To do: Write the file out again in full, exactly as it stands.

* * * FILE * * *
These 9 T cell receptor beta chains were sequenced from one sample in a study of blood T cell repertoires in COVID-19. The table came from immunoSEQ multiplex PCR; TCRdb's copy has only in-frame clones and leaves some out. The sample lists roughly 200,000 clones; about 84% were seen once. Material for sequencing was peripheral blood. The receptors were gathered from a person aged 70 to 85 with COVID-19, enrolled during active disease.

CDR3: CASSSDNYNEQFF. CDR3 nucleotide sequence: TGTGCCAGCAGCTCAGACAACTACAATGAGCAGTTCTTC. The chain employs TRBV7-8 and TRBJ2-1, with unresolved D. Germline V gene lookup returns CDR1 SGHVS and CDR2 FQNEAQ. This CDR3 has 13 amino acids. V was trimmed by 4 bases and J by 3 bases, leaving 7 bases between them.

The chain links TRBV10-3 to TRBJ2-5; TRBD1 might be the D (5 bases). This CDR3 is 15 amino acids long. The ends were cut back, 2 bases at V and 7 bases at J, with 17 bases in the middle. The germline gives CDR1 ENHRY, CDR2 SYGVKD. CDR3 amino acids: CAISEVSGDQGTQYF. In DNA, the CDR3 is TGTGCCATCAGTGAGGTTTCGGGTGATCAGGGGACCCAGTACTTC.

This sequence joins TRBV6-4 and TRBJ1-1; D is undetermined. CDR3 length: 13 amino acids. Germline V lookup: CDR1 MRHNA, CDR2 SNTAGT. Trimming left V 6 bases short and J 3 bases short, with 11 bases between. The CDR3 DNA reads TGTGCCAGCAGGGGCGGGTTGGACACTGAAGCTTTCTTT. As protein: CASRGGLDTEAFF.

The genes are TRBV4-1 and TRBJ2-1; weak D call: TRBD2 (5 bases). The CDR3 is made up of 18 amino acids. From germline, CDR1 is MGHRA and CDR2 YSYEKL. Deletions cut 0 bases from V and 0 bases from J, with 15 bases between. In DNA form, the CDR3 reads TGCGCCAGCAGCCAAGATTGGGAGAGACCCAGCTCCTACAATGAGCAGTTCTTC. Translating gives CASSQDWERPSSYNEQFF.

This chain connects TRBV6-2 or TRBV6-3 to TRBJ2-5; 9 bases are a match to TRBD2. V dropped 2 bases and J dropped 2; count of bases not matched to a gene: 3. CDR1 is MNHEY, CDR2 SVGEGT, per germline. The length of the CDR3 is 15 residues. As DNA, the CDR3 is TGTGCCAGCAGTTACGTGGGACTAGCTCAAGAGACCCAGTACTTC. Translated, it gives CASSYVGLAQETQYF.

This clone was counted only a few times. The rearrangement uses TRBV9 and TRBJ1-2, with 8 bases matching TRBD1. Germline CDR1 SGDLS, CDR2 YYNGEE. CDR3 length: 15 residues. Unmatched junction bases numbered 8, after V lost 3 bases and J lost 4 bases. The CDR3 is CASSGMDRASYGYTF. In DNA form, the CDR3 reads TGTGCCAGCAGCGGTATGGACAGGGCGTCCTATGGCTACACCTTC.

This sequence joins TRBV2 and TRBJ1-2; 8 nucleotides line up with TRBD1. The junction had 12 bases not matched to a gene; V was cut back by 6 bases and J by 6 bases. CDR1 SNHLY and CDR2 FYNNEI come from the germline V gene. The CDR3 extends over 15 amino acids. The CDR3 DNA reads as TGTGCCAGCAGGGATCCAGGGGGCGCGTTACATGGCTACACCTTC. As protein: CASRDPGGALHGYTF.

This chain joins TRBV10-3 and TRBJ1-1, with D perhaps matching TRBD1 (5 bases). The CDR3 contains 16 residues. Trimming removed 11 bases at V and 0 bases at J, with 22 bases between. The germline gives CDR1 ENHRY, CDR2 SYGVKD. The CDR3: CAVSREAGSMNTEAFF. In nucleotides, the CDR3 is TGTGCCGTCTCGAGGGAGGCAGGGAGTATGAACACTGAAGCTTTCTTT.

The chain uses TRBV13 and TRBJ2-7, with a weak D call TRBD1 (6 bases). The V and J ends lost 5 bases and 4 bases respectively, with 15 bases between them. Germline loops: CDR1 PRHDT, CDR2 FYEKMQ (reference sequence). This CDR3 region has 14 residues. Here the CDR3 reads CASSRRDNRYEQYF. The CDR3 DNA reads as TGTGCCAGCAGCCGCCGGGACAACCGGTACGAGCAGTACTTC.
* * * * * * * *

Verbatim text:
These 9 T cell receptor beta chains were sequenced from one sample in a study of blood T cell repertoires in COVID-19. The table came from immunoSEQ multiplex PCR; TCRdb's copy has only in-frame clones and leaves some out. The sample lists roughly 200,000 clones; about 84% were seen once. Material for sequencing was peripheral blood. The receptors were gathered from a person aged 70 to 85 with COVID-19, enrolled during active disease.

CDR3: CASSSDNYNEQFF. CDR3 nucleotide sequence: TGTGCCAGCAGCTCAGACAACTACAATGAGCAGTTCTTC. The chain employs TRBV7-8 and TRBJ2-1, with unresolved D. Germline V gene lookup returns CDR1 SGHVS and CDR2 FQNEAQ. This CDR3 has 13 amino acids. V was trimmed by 4 bases and J by 3 bases, leaving 7 bases between them.

The chain links TRBV10-3 to TRBJ2-5; TRBD1 might be the D (5 bases). This CDR3 is 15 amino acids long. The ends were cut back, 2 bases at V and 7 bases at J, with 17 bases in the middle. The germline gives CDR1 ENHRY, CDR2 SYGVKD. CDR3 amino acids: CAISEVSGDQGTQYF. In DNA, the CDR3 is TGTGCCATCAGTGAGGTTTCGGGTGATCAGGGGACCCAGTACTTC.

This sequence joins TRBV6-4 and TRBJ1-1; D is undetermined. CDR3 length: 13 amino acids. Germline V lookup: CDR1 MRHNA, CDR2 SNTAGT. Trimming left V 6 bases short and J 3 bases short, with 11 bases between. The CDR3 DNA reads TGTGCCAGCAGGGGCGGGTTGGACACTGAAGCTTTCTTT. As protein: CASRGGLDTEAFF.

The genes are TRBV4-1 and TRBJ2-1; weak D call: TRBD2 (5 bases). The CDR3 is made up of 18 amino acids. From germline, CDR1 is MGHRA and CDR2 YSYEKL. Deletions cut 0 bases from V and 0 bases from J, with 15 bases between. In DNA form, the CDR3 reads TGCGCCAGCAGCCAAGATTGGGAGAGACCCAGCTCCTACAATGAGCAGTTCTTC. Translating gives CASSQDWERPSSYNEQFF.

This chain connects TRBV6-2 or TRBV6-3 to TRBJ2-5; 9 bases are a match to TRBD2. V dropped 2 bases and J dropped 2; count of bases not matched to a gene: 3. CDR1 is MNHEY, CDR2 SVGEGT, per germline. The length of the CDR3 is 15 residues. As DNA, the CDR3 is TGTGCCAGCAGTTACGTGGGACTAGCTCAAGAGACCCAGTACTTC. Translated, it gives CASSYVGLAQETQYF.

This clone was counted only a few times. The rearrangement uses TRBV9 and TRBJ1-2, with 8 bases matching TRBD1. Germline CDR1 SGDLS, CDR2 YYNGEE. CDR3 length: 15 residues. Unmatched junction bases numbered 8, after V lost 3 bases and J lost 4 bases. The CDR3 is CASSGMDRASYGYTF. In DNA form, the CDR3 reads TGTGCCAGCAGCGGTATGGACAGGGCGTCCTATGGCTACACCTTC.

This sequence joins TRBV2 and TRBJ1-2; 8 nucleotides line up with TRBD1. The junction had 12 bases not matched to a gene; V was cut back by 6 bases and J by 6 bases. CDR1 SNHLY and CDR2 FYNNEI come from the germline V gene. The CDR3 extends over 15 amino acids. The CDR3 DNA reads as TGTGCCAGCAGGGATCCAGGGGGCGCGTTACATGGCTACACCTTC. As protein: CASRDPGGALHGYTF.

This chain joins TRBV10-3 and TRBJ1-1, with D perhaps matching TRBD1 (5 bases). The CDR3 contains 16 residues. Trimming removed 11 bases at V and 0 bases at J, with 22 bases between. The germline gives CDR1 ENHRY, CDR2 SYGVKD. The CDR3: CAVSREAGSMNTEAFF. In nucleotides, the CDR3 is TGTGCCGTCTCGAGGGAGGCAGGGAGTATGAACACTGAAGCTTTCTTT.

The chain uses TRBV13 and TRBJ2-7, with a weak D call TRBD1 (6 bases). The V and J ends lost 5 bases and 4 bases respectively, with 15 bases between them. Germline loops: CDR1 PRHDT, CDR2 FYEKMQ (reference sequence). This CDR3 region has 14 residues. Here the CDR3 reads CASSRRDNRYEQYF. The CDR3 DNA reads as TGTGCCAGCAGCCGCCGGGACAACCGGTACGAGCAGTACTTC.